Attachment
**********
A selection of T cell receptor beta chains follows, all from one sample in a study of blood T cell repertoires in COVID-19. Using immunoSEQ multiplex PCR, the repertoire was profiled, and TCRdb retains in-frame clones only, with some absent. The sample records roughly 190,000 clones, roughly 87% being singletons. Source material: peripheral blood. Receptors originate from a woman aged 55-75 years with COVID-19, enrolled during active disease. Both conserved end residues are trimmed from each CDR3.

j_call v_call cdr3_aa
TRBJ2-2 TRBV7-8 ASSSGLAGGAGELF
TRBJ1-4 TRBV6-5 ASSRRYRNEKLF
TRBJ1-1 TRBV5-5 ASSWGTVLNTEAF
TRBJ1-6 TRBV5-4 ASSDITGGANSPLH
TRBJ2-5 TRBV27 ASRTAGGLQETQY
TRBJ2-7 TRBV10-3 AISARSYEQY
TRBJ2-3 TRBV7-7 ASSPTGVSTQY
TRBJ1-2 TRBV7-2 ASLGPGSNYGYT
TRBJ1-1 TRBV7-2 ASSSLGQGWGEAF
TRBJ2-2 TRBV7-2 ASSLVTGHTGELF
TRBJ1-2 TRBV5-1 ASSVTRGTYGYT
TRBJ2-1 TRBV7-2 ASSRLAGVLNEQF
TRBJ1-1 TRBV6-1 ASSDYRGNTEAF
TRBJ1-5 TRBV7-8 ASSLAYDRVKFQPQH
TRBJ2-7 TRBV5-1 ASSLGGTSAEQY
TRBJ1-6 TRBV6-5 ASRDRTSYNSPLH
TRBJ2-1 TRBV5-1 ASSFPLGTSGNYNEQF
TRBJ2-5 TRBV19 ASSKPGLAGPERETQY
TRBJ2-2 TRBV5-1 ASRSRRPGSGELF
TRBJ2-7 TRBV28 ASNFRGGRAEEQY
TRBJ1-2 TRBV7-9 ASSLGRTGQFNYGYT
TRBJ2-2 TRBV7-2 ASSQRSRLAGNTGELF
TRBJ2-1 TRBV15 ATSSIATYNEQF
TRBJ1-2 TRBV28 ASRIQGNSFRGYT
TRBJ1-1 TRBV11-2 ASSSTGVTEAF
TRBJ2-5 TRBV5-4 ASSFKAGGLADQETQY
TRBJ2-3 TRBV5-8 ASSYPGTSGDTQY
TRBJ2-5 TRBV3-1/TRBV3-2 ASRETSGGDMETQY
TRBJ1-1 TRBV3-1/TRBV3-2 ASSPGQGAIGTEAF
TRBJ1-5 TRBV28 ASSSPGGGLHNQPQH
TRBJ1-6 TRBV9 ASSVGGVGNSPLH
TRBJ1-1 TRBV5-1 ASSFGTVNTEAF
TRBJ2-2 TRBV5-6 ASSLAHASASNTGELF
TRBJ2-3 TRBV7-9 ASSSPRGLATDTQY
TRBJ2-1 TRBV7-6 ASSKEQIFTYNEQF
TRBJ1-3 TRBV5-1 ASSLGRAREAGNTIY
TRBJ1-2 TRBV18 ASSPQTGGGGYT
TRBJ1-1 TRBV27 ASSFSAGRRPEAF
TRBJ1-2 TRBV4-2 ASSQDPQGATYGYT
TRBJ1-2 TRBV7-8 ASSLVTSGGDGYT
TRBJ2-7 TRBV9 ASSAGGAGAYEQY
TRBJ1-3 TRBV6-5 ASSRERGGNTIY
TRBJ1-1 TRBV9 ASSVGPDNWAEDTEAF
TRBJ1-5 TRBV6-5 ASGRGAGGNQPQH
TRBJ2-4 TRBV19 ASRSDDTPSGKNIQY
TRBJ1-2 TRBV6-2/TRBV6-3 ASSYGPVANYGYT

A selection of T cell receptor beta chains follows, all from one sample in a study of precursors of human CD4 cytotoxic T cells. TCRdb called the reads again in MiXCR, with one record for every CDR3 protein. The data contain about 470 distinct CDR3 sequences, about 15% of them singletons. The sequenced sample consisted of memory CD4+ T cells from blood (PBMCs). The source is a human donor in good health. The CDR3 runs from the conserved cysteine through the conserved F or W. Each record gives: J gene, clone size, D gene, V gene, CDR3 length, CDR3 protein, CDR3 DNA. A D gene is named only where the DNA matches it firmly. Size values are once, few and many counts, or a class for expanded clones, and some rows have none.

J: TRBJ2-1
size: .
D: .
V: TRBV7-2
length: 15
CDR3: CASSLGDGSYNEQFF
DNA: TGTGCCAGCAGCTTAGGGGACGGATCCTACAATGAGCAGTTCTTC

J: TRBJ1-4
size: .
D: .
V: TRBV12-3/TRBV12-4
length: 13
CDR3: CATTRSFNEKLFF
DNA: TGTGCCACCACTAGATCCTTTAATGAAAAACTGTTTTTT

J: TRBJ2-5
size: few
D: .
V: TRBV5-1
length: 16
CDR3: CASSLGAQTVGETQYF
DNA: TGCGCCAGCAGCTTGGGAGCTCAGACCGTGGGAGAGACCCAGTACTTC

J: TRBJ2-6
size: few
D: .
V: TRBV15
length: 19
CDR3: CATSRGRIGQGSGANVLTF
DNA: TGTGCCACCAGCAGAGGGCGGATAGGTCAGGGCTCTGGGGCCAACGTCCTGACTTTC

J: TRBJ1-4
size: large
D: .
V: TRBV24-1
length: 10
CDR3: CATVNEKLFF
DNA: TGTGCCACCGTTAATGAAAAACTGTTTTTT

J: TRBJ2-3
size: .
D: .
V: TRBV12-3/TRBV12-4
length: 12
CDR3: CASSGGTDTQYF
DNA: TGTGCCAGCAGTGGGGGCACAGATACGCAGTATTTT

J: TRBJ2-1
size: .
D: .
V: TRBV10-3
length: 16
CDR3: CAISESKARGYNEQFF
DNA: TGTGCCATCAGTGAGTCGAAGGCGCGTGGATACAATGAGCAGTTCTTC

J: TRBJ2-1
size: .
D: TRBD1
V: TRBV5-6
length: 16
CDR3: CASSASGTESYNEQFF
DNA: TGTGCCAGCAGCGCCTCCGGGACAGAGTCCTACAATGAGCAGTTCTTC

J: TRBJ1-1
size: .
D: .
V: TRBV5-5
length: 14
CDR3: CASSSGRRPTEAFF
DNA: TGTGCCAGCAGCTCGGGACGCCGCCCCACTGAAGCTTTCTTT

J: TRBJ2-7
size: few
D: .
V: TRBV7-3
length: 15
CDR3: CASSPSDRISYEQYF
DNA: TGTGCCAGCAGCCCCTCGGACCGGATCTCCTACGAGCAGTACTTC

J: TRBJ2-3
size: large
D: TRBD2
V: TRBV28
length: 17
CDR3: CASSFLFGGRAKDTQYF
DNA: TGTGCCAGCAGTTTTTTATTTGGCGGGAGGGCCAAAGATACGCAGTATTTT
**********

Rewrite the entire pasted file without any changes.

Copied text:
A selection of T cell receptor beta chains follows, all from one sample in a study of blood T cell repertoires in COVID-19. Using immunoSEQ multiplex PCR, the repertoire was profiled, and TCRdb retains in-frame clones only, with some absent. The sample records roughly 190,000 clones, roughly 87% being singletons. Source material: peripheral blood. Receptors originate from a woman aged 55-75 years with COVID-19, enrolled during active disease. Both conserved end residues are trimmed from each CDR3.

j_call v_call cdr3_aa
TRBJ2-2 TRBV7-8 ASSSGLAGGAGELF
TRBJ1-4 TRBV6-5 ASSRRYRNEKLF
TRBJ1-1 TRBV5-5 ASSWGTVLNTEAF
TRBJ1-6 TRBV5-4 ASSDITGGANSPLH
TRBJ2-5 TRBV27 ASRTAGGLQETQY
TRBJ2-7 TRBV10-3 AISARSYEQY
TRBJ2-3 TRBV7-7 ASSPTGVSTQY
TRBJ1-2 TRBV7-2 ASLGPGSNYGYT
TRBJ1-1 TRBV7-2 ASSSLGQGWGEAF
TRBJ2-2 TRBV7-2 ASSLVTGHTGELF
TRBJ1-2 TRBV5-1 ASSVTRGTYGYT
TRBJ2-1 TRBV7-2 ASSRLAGVLNEQF
TRBJ1-1 TRBV6-1 ASSDYRGNTEAF
TRBJ1-5 TRBV7-8 ASSLAYDRVKFQPQH
TRBJ2-7 TRBV5-1 ASSLGGTSAEQY
TRBJ1-6 TRBV6-5 ASRDRTSYNSPLH
TRBJ2-1 TRBV5-1 ASSFPLGTSGNYNEQF
TRBJ2-5 TRBV19 ASSKPGLAGPERETQY
TRBJ2-2 TRBV5-1 ASRSRRPGSGELF
TRBJ2-7 TRBV28 ASNFRGGRAEEQY
TRBJ1-2 TRBV7-9 ASSLGRTGQFNYGYT
TRBJ2-2 TRBV7-2 ASSQRSRLAGNTGELF
TRBJ2-1 TRBV15 ATSSIATYNEQF
TRBJ1-2 TRBV28 ASRIQGNSFRGYT
TRBJ1-1 TRBV11-2 ASSSTGVTEAF
TRBJ2-5 TRBV5-4 ASSFKAGGLADQETQY
TRBJ2-3 TRBV5-8 ASSYPGTSGDTQY
TRBJ2-5 TRBV3-1/TRBV3-2 ASRETSGGDMETQY
TRBJ1-1 TRBV3-1/TRBV3-2 ASSPGQGAIGTEAF
TRBJ1-5 TRBV28 ASSSPGGGLHNQPQH
TRBJ1-6 TRBV9 ASSVGGVGNSPLH
TRBJ1-1 TRBV5-1 ASSFGTVNTEAF
TRBJ2-2 TRBV5-6 ASSLAHASASNTGELF
TRBJ2-3 TRBV7-9 ASSSPRGLATDTQY
TRBJ2-1 TRBV7-6 ASSKEQIFTYNEQF
TRBJ1-3 TRBV5-1 ASSLGRAREAGNTIY
TRBJ1-2 TRBV18 ASSPQTGGGGYT
TRBJ1-1 TRBV27 ASSFSAGRRPEAF
TRBJ1-2 TRBV4-2 ASSQDPQGATYGYT
TRBJ1-2 TRBV7-8 ASSLVTSGGDGYT
TRBJ2-7 TRBV9 ASSAGGAGAYEQY
TRBJ1-3 TRBV6-5 ASSRERGGNTIY
TRBJ1-1 TRBV9 ASSVGPDNWAEDTEAF
TRBJ1-5 TRBV6-5 ASGRGAGGNQPQH
TRBJ2-4 TRBV19 ASRSDDTPSGKNIQY
TRBJ1-2 TRBV6-2/TRBV6-3 ASSYGPVANYGYT

A selection of T cell receptor beta chains follows, all from one sample in a study of precursors of human CD4 cytotoxic T cells. TCRdb called the reads again in MiXCR, with one record for every CDR3 protein. The data contain about 470 distinct CDR3 sequences, about 15% of them singletons. The sequenced sample consisted of memory CD4+ T cells from blood (PBMCs). The source is a human donor in good health. The CDR3 runs from the conserved cysteine through the conserved F or W. Each record gives: J gene, clone size, D gene, V gene, CDR3 length, CDR3 protein, CDR3 DNA. A D gene is named only where the DNA matches it firmly. Size values are once, few and many counts, or a class for expanded clones, and some rows have none.

J: TRBJ2-1
size: .
D: .
V: TRBV7-2
length: 15
CDR3: CASSLGDGSYNEQFF
DNA: TGTGCCAGCAGCTTAGGGGACGGATCCTACAATGAGCAGTTCTTC

J: TRBJ1-4
size: .
D: .
V: TRBV12-3/TRBV12-4
length: 13
CDR3: CATTRSFNEKLFF
DNA: TGTGCCACCACTAGATCCTTTAATGAAAAACTGTTTTTT

J: TRBJ2-5
size: few
D: .
V: TRBV5-1
length: 16
CDR3: CASSLGAQTVGETQYF
DNA: TGCGCCAGCAGCTTGGGAGCTCAGACCGTGGGAGAGACCCAGTACTTC

J: TRBJ2-6
size: few
D: .
V: TRBV15
length: 19
CDR3: CATSRGRIGQGSGANVLTF
DNA: TGTGCCACCAGCAGAGGGCGGATAGGTCAGGGCTCTGGGGCCAACGTCCTGACTTTC

J: TRBJ1-4
size: large
D: .
V: TRBV24-1
length: 10
CDR3: CATVNEKLFF
DNA: TGTGCCACCGTTAATGAAAAACTGTTTTTT

J: TRBJ2-3
size: .
D: .
V: TRBV12-3/TRBV12-4
length: 12
CDR3: CASSGGTDTQYF
DNA: TGTGCCAGCAGTGGGGGCACAGATACGCAGTATTTT

J: TRBJ2-1
size: .
D: .
V: TRBV10-3
length: 16
CDR3: CAISESKARGYNEQFF
DNA: TGTGCCATCAGTGAGTCGAAGGCGCGTGGATACAATGAGCAGTTCTTC

J: TRBJ2-1
size: .
D: TRBD1
V: TRBV5-6
length: 16
CDR3: CASSASGTESYNEQFF
DNA: TGTGCCAGCAGCGCCTCCGGGACAGAGTCCTACAATGAGCAGTTCTTC

J: TRBJ1-1
size: .
D: .
V: TRBV5-5
length: 14
CDR3: CASSSGRRPTEAFF
DNA: TGTGCCAGCAGCTCGGGACGCCGCCCCACTGAAGCTTTCTTT

J: TRBJ2-7
size: few
D: .
V: TRBV7-3
length: 15
CDR3: CASSPSDRISYEQYF
DNA: TGTGCCAGCAGCCCCTCGGACCGGATCTCCTACGAGCAGTACTTC

J: TRBJ2-3
size: large
D: TRBD2
V: TRBV28
length: 17
CDR3: CASSFLFGGRAKDTQYF
DNA: TGTGCCAGCAGTTTTTTATTTGGCGGGAGGGCCAAAGATACGCAGTATTTT